There’s something new afoot: American Contemporary Ballet has moved into the eastern annex of the Los Angeles magazine building. It’s a small dance troupe (11 women, 1 man), but it has made a huge impression since it was founded in 2004 by artistic director Lincoln Jones. Since May we’ve been peering through the dark windows of the company’s new space, trying to make out the dancers’ silhouettes as they glide across the floor. They’ve been rehearsing for this weekend’s series of performances as part of Music+Dance:LA Program II. It’s a collaboration with the Da Camera Society of Mount St. Mary’s College, which brings live chamber music to historic sites (the 5900 Wilshire building was designed by renowned architect William Pereira).
Sold-out shows are not uncommon. The programs this Friday and Saturday (tickets are only available now for the 9 p.m. seatings) each feature the ballets Dances Sacred and Profane (music by Claude Debussy) and Simple Symphony (music by Benjamin Britten)—both choreographed by Jones. Other musical works are from Jean-Philippe Rameau and George Frideric Handel. A reception afterward encourages the audience to meet the dancers and musicians. We spoke with Jones, a Southern California native, about the company’s new home and what to expect this weekend.
What are the challenges and advantages of dancing in this space?
We chose 5900 Wilshire so that people can get closer to the dance and see it in a new context. I want people to see dance primarily as a musical art form, so taking it out of the proscenium stage, where we’re used to seeing stories told and illusions presented, helps present that point of view. Also, I really wanted the performances to be a social outing for people, where audience members who are interested in contemporary classical art could meet each other and talk about it. I think that is a really enjoyable facet of art and entertainment, and in these open spaces I think it feels like you can hang out and get to know each other. One of the challenges is that because the audience is so close, you are very exposed technically and artistically, but that is one of the things I love about ballet anyway—how naked it leaves the performer artistically. One of the other challenges is that we can’t fit as many people as in a traditional theater, but that turned out to be an advantage, too—we solved it by just having more performances, so the dancers get to dance more, which they love.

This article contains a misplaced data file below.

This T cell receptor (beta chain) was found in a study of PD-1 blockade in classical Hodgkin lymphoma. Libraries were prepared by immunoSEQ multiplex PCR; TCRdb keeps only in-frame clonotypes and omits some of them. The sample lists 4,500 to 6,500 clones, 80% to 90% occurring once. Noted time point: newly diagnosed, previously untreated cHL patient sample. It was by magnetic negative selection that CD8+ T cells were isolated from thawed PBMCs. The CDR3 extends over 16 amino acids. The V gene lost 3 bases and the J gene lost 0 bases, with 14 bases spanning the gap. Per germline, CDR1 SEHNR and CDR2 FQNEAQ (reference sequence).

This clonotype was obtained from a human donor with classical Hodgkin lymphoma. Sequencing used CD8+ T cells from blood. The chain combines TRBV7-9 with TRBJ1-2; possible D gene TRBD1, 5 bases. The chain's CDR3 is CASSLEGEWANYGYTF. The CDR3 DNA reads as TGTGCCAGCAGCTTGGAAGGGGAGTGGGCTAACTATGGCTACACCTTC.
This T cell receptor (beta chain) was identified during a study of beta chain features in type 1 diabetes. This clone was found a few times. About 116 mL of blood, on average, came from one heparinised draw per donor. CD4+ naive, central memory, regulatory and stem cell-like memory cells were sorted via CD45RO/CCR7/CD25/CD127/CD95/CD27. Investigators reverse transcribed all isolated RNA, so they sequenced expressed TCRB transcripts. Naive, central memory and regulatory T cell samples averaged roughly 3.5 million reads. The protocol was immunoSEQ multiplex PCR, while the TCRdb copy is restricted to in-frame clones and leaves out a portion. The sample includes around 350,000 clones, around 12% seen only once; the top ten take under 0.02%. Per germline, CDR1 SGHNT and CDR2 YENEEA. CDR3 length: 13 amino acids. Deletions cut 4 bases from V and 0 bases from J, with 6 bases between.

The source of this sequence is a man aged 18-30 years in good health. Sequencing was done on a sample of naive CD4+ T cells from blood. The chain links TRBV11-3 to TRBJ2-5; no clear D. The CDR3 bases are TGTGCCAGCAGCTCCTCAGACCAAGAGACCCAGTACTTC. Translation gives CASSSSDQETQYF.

Can you describe the two ballets we’ll see?
My primary influence is Balanchine, so the company’s substance and style reflect that a lot. Our ballets are based on the scores they are danced to. I try to make dances that complement the music and dancers well. Since the ballets are based in the music, I think the mood of the music tells a lot about the piece. The first ballet is danced to Debussy’s Danses Sacrée et Profane. In some ways it is an homage to romantic ballet, with precision group work for the ensemble and a soft, fluid style for the soloists. The second ballet is to Britten’s Simple Symphony. It is a pretty challenging work for the dancers. The first movement has a lot of precise pointe work with quick changes of direction. The second movement is kind of a marathon of continuous jumping. The third is a long, difficult pas de deux with tricky balances and transitions, and the fourth has some very quick footwork in it.
How does the live music help inform the dancers’ performance?
To me, live music is essential for ballet. Because no two musical performances are the same, I think it produces much more sensitive performances, with a dynamic interaction between the dancers and the musicians. I think a dancer’s most important job is as a musician, albeit in a visual realm, and I think working with the musicians helps them understand that better.